Sunday, January 11, 2009

It's Always Fair Weather (1955)

My first musical of 2009 was MGM's 1955 offering It's Always Fair Weather. I had never seen this one before, although it stars two of my favorites, Gene Kelly and Cyd Charisse. Apparently it marked the end of MGM's great era of movie musicals and didn't do too well in theaters. It was intended to be a sequel to On the Town, but Frank Sinatra wasn't available, so the story was reworked. I think this was a good thing, as it allowed Gene Kelly to break away from being type-cast as a dancing sailor and be a dancing soldier instead.

For a very detailed synopsis, see the TCM site here. Briefly, three GIs (Gene Kelly, Michael Kidd, and Dan Dailey) return from World War II in 1945. They are best friends and vow to meet again in 10 years. They part company to follow their post-war dreams and the years pass. Gene Kelly plans to become a lawyer, Michael Kidd a chef, and Dan Daily an artist. After 10 years they meet again only to find they have nothing in common and have not achieved any of their goals. Gene Kelly has become a gambler and ladies' man in New York. Dan Daily has sold out to corporate America and is creating ads, not art, in Chicago. Michael Kidd is not a chef, but a cook at a hamburger stand - in Schenectady, NY, of all places. Over the course of the day, they go from not remembering why they were friends in the first place, to regaining their self-respect - and friendship - all with the help of TV producer Cyd Charisse.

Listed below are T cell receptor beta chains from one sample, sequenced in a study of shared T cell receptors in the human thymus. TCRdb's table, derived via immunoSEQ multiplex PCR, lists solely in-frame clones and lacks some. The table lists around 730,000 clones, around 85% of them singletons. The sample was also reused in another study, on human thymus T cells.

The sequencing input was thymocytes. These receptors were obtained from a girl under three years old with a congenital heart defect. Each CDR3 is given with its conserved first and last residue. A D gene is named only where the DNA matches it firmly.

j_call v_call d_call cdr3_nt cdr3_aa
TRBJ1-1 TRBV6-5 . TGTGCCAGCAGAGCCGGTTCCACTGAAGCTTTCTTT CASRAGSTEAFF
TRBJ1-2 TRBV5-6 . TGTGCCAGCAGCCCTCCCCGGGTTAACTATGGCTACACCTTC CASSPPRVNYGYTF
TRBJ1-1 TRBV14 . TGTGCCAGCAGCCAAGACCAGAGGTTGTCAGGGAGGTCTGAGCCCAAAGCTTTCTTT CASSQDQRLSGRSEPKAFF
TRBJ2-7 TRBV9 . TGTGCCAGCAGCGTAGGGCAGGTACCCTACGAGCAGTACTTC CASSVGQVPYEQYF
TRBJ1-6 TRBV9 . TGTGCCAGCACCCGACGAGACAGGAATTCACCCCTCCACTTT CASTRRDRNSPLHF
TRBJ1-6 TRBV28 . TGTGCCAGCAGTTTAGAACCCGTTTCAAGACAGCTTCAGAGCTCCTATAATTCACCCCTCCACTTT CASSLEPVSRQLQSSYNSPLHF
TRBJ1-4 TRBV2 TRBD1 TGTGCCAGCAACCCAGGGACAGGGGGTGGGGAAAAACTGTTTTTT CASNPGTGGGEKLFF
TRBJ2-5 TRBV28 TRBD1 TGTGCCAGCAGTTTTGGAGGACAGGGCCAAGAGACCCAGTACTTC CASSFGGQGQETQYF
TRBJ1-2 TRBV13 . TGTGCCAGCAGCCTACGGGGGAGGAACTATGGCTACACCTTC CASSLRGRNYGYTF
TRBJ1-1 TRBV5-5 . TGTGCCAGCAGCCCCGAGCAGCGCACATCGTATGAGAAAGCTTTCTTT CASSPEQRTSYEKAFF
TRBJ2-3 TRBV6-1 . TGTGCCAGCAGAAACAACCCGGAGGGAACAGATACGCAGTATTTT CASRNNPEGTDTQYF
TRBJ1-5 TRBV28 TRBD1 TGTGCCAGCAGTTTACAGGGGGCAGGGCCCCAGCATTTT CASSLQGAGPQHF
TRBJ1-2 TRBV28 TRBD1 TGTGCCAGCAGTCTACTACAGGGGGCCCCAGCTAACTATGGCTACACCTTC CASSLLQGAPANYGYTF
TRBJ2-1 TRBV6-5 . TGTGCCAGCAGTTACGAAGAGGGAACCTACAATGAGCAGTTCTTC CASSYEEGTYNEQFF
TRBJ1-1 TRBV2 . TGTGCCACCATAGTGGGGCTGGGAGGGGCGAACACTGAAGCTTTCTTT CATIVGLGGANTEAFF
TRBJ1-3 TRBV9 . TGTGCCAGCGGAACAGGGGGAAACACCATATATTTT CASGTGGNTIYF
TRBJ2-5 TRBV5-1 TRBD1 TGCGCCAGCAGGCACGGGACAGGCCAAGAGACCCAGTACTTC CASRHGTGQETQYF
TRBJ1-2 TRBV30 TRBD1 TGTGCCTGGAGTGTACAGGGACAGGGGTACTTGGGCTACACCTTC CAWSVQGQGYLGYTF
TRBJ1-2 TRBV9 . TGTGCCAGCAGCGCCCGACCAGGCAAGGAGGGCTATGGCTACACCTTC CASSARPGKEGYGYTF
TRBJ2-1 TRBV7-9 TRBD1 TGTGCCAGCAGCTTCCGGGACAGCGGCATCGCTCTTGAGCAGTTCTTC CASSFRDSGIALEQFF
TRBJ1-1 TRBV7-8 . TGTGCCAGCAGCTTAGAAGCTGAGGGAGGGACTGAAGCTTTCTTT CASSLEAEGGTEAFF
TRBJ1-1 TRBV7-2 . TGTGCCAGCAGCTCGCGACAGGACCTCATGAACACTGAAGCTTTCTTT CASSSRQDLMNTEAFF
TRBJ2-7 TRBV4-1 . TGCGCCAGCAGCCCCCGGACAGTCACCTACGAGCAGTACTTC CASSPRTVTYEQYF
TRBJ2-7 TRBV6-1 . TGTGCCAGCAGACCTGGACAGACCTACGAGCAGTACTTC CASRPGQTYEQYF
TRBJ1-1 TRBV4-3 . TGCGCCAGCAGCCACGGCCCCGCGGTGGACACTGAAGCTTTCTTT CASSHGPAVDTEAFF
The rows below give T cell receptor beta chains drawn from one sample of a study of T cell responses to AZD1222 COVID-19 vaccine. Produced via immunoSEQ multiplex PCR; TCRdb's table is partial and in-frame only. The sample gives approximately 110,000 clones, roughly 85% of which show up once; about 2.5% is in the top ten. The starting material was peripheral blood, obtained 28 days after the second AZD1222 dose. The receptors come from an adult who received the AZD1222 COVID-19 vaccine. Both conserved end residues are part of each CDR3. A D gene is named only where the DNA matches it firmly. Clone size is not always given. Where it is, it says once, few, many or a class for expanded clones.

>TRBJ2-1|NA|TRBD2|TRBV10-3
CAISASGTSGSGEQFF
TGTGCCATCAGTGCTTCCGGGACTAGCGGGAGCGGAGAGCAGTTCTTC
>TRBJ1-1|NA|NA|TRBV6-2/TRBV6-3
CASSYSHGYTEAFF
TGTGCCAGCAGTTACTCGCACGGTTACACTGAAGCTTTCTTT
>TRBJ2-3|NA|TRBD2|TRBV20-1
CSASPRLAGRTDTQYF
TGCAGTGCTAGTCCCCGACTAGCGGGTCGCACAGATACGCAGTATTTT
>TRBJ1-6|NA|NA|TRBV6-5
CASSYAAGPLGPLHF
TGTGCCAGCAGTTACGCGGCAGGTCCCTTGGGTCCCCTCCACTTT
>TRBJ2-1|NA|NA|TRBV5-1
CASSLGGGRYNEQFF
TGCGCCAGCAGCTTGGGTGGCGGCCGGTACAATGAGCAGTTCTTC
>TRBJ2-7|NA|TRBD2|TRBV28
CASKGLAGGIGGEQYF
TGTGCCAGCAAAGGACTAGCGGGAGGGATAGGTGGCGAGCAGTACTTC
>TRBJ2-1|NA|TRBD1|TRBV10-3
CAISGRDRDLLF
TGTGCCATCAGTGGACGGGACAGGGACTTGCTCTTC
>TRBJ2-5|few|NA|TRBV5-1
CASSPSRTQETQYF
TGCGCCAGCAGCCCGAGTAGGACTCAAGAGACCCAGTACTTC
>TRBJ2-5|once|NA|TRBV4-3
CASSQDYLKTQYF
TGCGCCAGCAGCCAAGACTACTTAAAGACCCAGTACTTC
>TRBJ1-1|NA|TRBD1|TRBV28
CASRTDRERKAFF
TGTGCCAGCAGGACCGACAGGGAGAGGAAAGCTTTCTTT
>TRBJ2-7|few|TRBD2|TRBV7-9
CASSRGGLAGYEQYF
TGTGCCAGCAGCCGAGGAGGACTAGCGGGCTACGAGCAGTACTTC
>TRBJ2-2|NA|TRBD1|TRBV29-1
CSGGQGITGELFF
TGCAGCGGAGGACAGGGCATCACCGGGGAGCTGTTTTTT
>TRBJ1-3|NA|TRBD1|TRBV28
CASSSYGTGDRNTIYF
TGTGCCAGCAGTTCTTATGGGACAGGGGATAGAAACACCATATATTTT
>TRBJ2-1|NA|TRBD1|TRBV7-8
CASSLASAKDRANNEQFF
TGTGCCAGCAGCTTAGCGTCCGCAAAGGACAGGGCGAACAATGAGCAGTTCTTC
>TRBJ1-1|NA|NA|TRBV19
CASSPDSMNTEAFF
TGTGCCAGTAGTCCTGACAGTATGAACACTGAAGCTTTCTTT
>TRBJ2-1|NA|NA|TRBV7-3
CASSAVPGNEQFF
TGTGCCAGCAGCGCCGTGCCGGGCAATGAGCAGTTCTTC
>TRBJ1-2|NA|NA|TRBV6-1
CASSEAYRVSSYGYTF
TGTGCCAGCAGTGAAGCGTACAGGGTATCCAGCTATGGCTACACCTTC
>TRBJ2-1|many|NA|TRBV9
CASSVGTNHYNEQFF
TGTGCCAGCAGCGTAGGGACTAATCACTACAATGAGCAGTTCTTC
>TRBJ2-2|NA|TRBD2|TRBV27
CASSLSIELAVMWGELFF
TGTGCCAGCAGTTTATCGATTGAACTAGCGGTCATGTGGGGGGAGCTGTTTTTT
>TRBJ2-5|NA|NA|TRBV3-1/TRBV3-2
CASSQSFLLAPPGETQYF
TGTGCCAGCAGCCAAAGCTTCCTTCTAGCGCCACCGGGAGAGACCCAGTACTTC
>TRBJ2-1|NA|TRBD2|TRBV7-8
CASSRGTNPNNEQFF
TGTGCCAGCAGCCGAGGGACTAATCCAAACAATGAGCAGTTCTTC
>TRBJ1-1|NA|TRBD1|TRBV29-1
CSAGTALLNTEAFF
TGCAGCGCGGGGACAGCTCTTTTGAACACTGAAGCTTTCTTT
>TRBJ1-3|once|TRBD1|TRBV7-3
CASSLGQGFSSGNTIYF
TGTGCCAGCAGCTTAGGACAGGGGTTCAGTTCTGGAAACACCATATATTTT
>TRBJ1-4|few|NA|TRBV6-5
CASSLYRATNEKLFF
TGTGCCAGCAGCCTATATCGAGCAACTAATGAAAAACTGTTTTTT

This was a likable musical with some great dancing, but few memorable songs. My favorite part was the scene when each buddy privately regrets meeting the others again to the tune of The Blue Danube:

Courtesy of marxfan8 on YouTube

The most memorable song (not necessarily in a good way) was Situation-Wise:

Courtesy of marxfan8 on YouTube

There was some impressive dancing including the three buddies dancing with trash can lids and Gene Kelly tap dancing on roller-skates:

Courtesy of Reggieray12 on YouTube

I have to admit these dance routines made me anxious while watching them. I was afraid they would trip on the trash can lids and I didn't see how Gene Kelley could possibly roller skate and tap dance at the same time, since I can't do either separately, let alone together.

I did have some issues with the theme of this musical, though. Initially, it soothed my nagging conscience about all the friends I've lost track of over the years. That's OK, I thought. We've grown apart and wouldn't have anything in common anyway. But then I realized it's because I've sold out to corporate America and I live in Schenectady (well, the suburbs of Schenectady - I guess that's even worse!). Why this Schenectady bashing? It's not that bad (that could be their new slogan). It must have been a very nice town in 1955, and I think it received unfair treatment in the film. Also, I would have been proud to create Miss Klenzrite, the anthropomorphic mop that Dan Dailey is ashamed of drawing. At least I don't gamble.

So the first musical of 2009 didn't turn out to be the uplifting experience I would have hoped for, but I was still happy to see a classic for the first time.

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